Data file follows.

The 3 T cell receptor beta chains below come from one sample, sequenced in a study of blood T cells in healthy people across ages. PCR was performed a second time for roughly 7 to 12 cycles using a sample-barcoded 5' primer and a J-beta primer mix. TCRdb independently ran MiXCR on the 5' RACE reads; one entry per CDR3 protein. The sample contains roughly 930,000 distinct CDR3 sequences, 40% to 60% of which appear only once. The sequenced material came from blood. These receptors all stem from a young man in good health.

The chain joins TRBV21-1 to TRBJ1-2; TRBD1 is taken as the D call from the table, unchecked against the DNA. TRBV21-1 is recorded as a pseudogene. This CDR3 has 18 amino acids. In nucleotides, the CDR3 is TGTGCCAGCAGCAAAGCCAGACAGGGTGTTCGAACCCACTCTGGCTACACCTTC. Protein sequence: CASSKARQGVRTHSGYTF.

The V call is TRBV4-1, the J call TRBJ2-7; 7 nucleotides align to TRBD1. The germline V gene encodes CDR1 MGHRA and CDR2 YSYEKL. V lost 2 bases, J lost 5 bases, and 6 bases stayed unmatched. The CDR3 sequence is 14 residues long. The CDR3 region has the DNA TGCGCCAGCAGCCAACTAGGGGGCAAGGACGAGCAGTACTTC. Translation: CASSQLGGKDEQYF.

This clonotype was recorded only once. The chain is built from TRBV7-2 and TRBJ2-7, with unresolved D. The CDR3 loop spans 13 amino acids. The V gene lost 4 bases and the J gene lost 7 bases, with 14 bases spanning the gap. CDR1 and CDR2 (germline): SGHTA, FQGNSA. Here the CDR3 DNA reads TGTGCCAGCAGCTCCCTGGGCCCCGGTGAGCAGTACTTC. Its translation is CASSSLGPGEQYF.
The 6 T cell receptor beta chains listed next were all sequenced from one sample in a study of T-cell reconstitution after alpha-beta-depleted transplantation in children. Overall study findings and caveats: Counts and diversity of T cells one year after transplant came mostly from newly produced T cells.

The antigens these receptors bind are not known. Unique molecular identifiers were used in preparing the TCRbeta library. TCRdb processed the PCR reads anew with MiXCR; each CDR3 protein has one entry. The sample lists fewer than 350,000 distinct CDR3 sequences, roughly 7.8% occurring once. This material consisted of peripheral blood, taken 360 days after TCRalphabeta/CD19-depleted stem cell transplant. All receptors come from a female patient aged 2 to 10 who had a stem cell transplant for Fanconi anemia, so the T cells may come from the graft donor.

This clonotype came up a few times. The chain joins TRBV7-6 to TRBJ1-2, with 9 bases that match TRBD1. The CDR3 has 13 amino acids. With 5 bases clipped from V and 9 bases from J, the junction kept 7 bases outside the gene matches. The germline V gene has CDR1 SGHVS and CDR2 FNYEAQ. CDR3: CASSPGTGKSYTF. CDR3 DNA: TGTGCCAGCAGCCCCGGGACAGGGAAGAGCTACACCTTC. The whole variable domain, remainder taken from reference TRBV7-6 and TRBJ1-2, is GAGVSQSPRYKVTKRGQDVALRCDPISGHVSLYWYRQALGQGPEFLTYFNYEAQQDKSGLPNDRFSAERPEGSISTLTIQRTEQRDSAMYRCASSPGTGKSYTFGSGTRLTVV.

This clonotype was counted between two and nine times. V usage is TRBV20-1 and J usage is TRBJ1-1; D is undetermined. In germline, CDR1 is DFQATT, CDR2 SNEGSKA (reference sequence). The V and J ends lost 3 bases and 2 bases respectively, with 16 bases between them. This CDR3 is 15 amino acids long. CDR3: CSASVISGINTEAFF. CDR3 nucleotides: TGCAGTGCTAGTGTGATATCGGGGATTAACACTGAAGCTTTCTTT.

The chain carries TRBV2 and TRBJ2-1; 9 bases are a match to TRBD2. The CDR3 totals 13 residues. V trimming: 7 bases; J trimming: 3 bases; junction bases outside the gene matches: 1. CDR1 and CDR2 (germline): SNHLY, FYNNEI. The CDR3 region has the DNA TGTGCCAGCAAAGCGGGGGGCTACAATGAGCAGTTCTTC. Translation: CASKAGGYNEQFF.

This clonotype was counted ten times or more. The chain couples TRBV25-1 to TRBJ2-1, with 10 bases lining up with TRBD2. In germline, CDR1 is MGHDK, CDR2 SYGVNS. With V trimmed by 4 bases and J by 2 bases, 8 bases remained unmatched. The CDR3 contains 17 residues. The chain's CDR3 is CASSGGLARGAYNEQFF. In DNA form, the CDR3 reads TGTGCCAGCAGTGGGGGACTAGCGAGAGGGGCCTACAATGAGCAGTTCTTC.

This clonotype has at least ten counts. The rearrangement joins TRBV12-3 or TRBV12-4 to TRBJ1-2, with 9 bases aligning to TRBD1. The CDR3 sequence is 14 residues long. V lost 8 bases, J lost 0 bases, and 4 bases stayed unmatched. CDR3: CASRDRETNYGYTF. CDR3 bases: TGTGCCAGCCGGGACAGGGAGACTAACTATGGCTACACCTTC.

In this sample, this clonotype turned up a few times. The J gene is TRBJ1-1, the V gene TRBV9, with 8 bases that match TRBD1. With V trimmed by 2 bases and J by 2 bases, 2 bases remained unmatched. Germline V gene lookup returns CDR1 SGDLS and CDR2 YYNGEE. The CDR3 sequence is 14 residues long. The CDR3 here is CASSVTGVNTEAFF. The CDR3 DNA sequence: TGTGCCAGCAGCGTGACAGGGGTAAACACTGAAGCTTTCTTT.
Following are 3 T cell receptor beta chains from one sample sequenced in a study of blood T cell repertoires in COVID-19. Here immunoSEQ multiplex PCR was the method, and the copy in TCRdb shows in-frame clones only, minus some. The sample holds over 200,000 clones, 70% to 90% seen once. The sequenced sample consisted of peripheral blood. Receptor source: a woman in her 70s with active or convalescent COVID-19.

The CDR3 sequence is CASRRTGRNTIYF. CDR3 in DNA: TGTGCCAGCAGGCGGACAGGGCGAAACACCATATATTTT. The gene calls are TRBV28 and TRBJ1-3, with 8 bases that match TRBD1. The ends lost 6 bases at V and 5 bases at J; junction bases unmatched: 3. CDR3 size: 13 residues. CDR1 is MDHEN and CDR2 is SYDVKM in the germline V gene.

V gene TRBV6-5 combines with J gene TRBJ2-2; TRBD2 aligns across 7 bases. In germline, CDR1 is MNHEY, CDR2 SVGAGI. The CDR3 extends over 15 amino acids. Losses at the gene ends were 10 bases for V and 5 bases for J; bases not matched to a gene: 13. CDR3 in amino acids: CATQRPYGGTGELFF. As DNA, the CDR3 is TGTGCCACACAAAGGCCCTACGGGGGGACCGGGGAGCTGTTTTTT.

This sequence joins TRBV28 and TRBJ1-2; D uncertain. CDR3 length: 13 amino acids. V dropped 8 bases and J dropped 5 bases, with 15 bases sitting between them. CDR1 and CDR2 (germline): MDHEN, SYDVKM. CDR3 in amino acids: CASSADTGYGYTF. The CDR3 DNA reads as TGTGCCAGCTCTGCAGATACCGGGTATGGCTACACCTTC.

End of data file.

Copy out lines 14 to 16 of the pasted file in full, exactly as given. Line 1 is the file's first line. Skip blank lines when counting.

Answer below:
The CDR3 sequence is CASRRTGRNTIYF. CDR3 in DNA: TGTGCCAGCAGGCGGACAGGGCGAAACACCATATATTTT. The gene calls are TRBV28 and TRBJ1-3, with 8 bases that match TRBD1. The ends lost 6 bases at V and 5 bases at J; junction bases unmatched: 3. CDR3 size: 13 residues. CDR1 is MDHEN and CDR2 is SYDVKM in the germline V gene.

V gene TRBV6-5 combines with J gene TRBJ2-2; TRBD2 aligns across 7 bases. In germline, CDR1 is MNHEY, CDR2 SVGAGI. The CDR3 extends over 15 amino acids. Losses at the gene ends were 10 bases for V and 5 bases for J; bases not matched to a gene: 13. CDR3 in amino acids: CATQRPYGGTGELFF. As DNA, the CDR3 is TGTGCCACACAAAGGCCCTACGGGGGGACCGGGGAGCTGTTTTTT.

This sequence joins TRBV28 and TRBJ1-2; D uncertain. CDR3 length: 13 amino acids. V dropped 8 bases and J dropped 5 bases, with 15 bases sitting between them. CDR1 and CDR2 (germline): MDHEN, SYDVKM. CDR3 in amino acids: CASSADTGYGYTF. The CDR3 DNA reads as TGTGCCAGCTCTGCAGATACCGGGTATGGCTACACCTTC.